...for the difficulty breathing...

Lately our dispatchers have been asking odd questions of our callers since what we're sent for rarely matches what we find. As usual, it's early in the morning and the unknown awaits upstairs in a part of town known to be highly suspect of their blood pressures.

A man in his mid 40's has awoken at around 3 AM with a strange sensation in his shoulder. concerned it might be a heart attack, he takes his wife's expired phenobarbatol and attaches a home blood pressure monitor to his arm. Concerned as he is, he decides to attach another one to the other arm. With both monitors attached, he instructs the wife to turn them on. When the numbers are different from one another he panics and calls 911.

Since he has ingested a substance that makes our assessment inaccurate we have to assume the shoulder pressure was somewhere else. But looking at the man with blood pressure monitors on both arms I had to smile. The systolic reading (the top number) was off by 3 mm/Hg, what is considered a margin or error for sure. Even better was that both readings were in a safe range, there was no cause for concern. The wife insisted his blood pressure was the problem and insisted he be transported immediately. I informed her that because he had taken an expired medication that was not his own, there was no longer a chance of him staying. As we walked to the ambulance he was moving his shoulder in a fashion similar to when I sleep on my arm wrong. "Does that make it any better?" I ask him, "Yes, that is much better," he replies in the thick accent.

Thursday, October 9

...for the alcohol poisoning...

The fellow we meet at the basketball courts at a local park appears to be intoxicated, but is in fact a victim of the struggling economy. Some gauge the economy by used car dealerships, I judge it by the quality of street drugs.

A youth basketball team has arrived at practice to find a gentleman passed out under the away team hoop. He has removed his shoes and lay down in a fetal position, prompting the coach to call 911 and report an intoxicated person in public.

After realizing that this person was actually under the influence of a common street drug you roll into cigarettes or smoke from a water pipe, we removed him from the community area and placed him in the ambulance. It is often in this cramped 6'x 8' space a person's personal hygiene standards are apparent. From this man emanates a most foul stench of marijuana. Not old or dry or on his clothes, but the cigarette he still has with him is so strong, I debate tossing it out the window. The term "skunk weed" used by the kids these days doesn't do this odor justice. It was clear that this man was so down on his luck he couldn't even afford a fair amount of fair marijuana in a time and place where it is almost as common as tobacco. Worst part is, when he comes down from his "high" he'll have an ambulance and hospital bill to worry about.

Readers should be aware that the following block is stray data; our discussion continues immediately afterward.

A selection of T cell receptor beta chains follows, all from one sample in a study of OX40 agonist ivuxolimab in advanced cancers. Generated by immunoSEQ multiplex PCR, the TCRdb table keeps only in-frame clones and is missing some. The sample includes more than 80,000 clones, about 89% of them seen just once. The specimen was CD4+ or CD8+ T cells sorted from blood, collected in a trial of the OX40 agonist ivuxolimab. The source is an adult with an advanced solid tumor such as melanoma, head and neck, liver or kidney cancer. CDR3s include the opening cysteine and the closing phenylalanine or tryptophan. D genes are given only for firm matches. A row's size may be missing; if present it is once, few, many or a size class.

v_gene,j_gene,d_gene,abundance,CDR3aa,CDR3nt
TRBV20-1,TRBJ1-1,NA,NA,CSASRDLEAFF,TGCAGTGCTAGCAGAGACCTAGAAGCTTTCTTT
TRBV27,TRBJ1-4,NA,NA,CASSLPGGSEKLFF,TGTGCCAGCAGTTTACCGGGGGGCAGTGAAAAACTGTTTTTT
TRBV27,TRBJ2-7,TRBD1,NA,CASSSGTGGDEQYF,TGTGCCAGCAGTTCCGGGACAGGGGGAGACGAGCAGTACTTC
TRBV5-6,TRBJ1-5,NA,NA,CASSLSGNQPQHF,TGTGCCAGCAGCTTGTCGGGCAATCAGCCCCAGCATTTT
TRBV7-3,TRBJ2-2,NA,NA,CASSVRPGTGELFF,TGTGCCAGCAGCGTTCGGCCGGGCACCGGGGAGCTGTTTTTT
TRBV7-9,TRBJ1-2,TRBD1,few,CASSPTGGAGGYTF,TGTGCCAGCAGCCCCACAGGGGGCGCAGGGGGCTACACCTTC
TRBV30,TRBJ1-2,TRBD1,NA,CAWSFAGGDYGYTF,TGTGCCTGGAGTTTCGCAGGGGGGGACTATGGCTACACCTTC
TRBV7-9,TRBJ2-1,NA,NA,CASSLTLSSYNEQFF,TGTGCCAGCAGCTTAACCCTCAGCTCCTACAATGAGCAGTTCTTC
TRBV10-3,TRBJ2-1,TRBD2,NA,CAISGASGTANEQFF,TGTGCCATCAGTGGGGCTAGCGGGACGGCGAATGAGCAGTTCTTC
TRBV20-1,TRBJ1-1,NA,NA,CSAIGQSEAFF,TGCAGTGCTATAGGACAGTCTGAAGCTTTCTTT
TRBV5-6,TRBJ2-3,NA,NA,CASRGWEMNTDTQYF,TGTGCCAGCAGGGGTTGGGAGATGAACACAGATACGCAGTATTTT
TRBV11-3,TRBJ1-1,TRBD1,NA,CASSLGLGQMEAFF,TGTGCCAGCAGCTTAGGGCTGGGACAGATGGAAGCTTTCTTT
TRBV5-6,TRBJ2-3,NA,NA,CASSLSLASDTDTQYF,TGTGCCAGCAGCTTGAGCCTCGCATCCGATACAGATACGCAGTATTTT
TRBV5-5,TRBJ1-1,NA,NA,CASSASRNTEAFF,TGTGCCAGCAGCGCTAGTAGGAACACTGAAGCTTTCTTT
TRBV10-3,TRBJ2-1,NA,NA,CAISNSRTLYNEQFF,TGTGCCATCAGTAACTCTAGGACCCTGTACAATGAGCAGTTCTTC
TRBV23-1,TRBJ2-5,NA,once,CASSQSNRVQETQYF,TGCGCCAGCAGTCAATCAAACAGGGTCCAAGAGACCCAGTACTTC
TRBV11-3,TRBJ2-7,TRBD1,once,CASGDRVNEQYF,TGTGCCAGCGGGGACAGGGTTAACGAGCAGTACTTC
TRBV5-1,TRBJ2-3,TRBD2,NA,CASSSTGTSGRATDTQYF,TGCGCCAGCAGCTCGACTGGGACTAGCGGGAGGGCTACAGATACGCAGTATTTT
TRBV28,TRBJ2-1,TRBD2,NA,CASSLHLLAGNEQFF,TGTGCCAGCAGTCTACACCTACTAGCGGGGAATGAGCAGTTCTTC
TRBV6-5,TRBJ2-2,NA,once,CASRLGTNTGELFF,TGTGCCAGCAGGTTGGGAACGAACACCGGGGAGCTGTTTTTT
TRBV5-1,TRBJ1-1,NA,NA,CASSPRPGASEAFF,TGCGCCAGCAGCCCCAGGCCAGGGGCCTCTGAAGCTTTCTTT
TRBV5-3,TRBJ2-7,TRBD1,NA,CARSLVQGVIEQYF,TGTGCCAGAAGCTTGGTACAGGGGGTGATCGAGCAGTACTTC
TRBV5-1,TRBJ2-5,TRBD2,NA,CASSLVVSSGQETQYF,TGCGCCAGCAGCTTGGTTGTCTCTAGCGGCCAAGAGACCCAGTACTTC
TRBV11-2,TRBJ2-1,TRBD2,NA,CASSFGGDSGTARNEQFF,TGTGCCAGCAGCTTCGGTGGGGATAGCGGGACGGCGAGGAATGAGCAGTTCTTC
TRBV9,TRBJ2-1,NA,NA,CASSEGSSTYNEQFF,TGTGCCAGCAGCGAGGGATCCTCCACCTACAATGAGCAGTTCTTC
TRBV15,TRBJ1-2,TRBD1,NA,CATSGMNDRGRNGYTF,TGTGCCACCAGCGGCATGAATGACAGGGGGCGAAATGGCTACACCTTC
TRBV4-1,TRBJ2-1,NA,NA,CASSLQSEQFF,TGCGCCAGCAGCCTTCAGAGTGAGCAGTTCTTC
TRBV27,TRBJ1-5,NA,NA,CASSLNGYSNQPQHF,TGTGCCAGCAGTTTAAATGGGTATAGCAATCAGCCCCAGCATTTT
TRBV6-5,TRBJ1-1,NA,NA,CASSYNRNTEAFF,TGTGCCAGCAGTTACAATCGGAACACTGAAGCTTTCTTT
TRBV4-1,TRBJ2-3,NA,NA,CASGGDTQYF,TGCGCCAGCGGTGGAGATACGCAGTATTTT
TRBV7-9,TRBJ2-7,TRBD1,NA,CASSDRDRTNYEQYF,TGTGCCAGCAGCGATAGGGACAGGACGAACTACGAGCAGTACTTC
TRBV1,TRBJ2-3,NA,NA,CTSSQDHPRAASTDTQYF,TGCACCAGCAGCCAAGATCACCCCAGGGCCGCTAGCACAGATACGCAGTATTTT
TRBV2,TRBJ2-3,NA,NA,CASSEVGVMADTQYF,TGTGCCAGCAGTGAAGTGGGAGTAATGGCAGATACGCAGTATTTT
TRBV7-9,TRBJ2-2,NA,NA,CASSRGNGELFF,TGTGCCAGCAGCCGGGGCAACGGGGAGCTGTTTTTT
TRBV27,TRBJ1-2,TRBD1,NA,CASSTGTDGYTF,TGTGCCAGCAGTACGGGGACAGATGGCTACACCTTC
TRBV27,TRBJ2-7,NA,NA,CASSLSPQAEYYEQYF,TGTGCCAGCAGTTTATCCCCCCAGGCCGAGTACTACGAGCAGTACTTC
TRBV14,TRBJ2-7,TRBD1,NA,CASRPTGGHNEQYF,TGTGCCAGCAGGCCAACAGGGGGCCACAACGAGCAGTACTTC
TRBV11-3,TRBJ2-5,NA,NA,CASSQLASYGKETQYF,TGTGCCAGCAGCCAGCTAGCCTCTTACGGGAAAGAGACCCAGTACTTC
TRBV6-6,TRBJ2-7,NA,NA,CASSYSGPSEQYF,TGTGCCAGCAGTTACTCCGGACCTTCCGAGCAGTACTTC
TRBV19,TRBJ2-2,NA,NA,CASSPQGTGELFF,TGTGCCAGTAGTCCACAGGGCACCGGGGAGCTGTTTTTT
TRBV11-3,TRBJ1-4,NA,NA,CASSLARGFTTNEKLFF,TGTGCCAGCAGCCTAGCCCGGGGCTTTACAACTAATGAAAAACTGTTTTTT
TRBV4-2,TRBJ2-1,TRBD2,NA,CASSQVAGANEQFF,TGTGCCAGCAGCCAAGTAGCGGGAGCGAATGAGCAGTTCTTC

Thursday, October 2 assist a citizen...

It doesn't get more vague than this. When nothing fits, they call it "assist a citizen." Well, on this day I happen to be assigned to a very specialized unit, a Ladder Truck that specializes in forcible entry and ventilation at fires, not to mention search and rescue. For those with no fire service background...The truck with the big ladder and the steering wheel in the back.

Someone at City Hall has called asking for help at an address in a questionable neighborhood. Upon arrival the very large and heavily equipped unit finds a man and woman looking into a storm grate near a van...wait for this is good...parked in a red zone. They dropped their keys and can't move the van.

We establish that yes, they are in fact calling for help for lost keys and the van is in the red zone, "Just real quick while I checked in on a friend." This neighborhood is famous for drug use and I was pretty sure I saw a person using this grate as a toilet earlier in the day so I advised the man that the auto club may be the best way to go in this situation. "But the Mayor said you would get the keys for us." "Oh really?" We asked. Gloved up and wondering how to get this old grate off the odor was indescribable. Just as we figured a winching system to pull the heavy grate up and look for the keys we heard from the man behind us, "Don't worry Hon, this is what these men are trained for."
I took a deep breath, nearly gagged, and sighed. It reminded me of those credit card ads. You know: 5 Firefighters for 1.5 hours $750, 1 Ladder Truck $375,000, 1 damaged storm grate $500, watching the Fire Department recover your urine soaked keys while you were parked in a red zone, priceless.